Monday, October 31, 2005

An Update: PhRMA Commissions a Thriller

We previously posted about how the Pharmaceutical Research Manufacturers of America (PhRMA) paid for the writing of a thriller about terrorists poisoning drugs imported from Canada. This story was picked up by two major newspapers, the Los Angeles Times and the Philadelphia Inquirer. New, increasingly bizarre details have emerged:
  • The publisher of the thriller, Phoenix Books, is owned by Michael Viner. Viner previous owned Dove Entertainment, which published books on the O. J. Simpson murder trial and the "society madam," Heidi Fleiss. Two of three authors of Dove's book on Fleiss sued Viner for sexual harassment, and the other won an award after she claimed Dove failed to pay her royalties.
  • Viner next founded Millenium Entertainment, which published "Burning Down My Master's House by disgraced former New York Times reporter Jayson Blair.
  • The writing of the book was supervised by a PhRMA marketing executive, who required that the book's villains be militant Muslims, but motivated by greed, not politics; that the book contain "frilly feminine stuff"; and that it incorporate long passages from congressional hearings.
  • Jayson Blair briefly served as editor for Phoenix on the project, but departed the project and the company after a "contentious phone conversation" with author Julie Chrystyn, and allegedly "trying to abuse his expense account."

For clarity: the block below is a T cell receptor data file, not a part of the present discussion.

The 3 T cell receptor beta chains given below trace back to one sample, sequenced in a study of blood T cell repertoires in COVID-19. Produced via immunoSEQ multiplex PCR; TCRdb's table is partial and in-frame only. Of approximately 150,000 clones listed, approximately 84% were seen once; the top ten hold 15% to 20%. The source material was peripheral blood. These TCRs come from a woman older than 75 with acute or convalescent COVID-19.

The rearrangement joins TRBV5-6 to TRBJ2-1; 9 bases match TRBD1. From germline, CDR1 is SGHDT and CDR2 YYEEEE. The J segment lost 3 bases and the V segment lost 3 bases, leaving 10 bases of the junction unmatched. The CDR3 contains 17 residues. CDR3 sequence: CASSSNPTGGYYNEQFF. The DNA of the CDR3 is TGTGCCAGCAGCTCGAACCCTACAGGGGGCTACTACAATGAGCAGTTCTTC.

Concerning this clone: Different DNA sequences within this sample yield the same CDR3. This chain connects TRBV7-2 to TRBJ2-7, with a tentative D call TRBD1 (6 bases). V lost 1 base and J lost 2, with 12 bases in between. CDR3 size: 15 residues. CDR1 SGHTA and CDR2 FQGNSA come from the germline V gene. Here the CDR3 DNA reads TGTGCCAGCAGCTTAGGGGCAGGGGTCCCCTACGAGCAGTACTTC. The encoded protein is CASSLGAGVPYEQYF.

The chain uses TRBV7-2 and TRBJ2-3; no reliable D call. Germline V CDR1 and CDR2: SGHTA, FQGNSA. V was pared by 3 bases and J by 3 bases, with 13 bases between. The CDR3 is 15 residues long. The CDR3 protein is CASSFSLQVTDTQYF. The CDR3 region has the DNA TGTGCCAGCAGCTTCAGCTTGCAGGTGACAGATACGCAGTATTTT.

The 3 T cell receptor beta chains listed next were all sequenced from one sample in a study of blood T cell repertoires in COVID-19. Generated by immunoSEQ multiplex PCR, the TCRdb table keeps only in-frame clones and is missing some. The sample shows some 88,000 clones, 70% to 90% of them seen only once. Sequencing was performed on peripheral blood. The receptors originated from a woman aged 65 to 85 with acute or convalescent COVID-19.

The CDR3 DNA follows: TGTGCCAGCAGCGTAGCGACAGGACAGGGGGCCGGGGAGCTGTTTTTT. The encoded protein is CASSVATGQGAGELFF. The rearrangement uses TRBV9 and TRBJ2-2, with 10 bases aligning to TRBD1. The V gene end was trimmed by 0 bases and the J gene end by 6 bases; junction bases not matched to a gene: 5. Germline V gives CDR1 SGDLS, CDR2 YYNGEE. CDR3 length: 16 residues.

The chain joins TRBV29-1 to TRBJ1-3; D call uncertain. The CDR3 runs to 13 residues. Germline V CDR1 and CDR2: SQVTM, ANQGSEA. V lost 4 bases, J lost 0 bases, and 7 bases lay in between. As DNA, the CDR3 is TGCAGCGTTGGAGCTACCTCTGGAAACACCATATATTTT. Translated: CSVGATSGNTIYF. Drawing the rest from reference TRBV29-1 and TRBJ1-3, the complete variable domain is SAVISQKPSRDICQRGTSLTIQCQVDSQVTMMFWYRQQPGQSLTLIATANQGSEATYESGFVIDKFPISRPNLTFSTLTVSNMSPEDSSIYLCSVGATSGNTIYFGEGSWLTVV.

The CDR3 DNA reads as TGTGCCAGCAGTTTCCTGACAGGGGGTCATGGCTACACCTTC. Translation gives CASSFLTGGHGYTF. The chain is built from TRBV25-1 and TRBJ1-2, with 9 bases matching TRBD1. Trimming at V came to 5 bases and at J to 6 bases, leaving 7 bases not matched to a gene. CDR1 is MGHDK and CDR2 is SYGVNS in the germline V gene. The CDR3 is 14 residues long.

• PhRMA canceled the book project after paying authors Chrystyn and Kenin Spivack $100,000, but promised them another $100,000 "if they would agree never to speak ill of PhRMA or the drug industry for the rest of their lives. They refused."
  • PhRMA Senior Vice President for Communications Ken Johnson called the scheme "idiotic," and insisted that the PhRMA official who sanctioned the book contract was "a lower level employee who acted without authority," for whom the organization is "presently reviewing disciplinary options."
  • The employee was actually Valerie Volpe, according to the Philadelphia Inquirer, a "deputy vice president for federal and state affairs," (but documents on the web identify her as "Director of Patient and Professional Relations.)
  • The book, entitled the Karasik Conspiracy, is due to be published in December. "The villains of the plot have undergone yet another transformation. They're now a rainbow coalition of Bosnians, Eastern Europeans and Americans, including a stereotypical representative of an American corporation: to wit, a pharmaceutical company."
According to Philadelphia Inquirer reporter Thomas Ginsberg, "This is no pulp fiction farce. Call it bookgate, an impossible-to-make-up public-relations disaster now dogging the pharmaceutical industry." Call it a another, particularly lurid example of how large health care organizations resort to deception and dishonesty to promote their causes.
What argument do they have that physicians and patients should trust them?

1 comment:

Michael Lascelles said...

Amazing stuff - keep digging it out!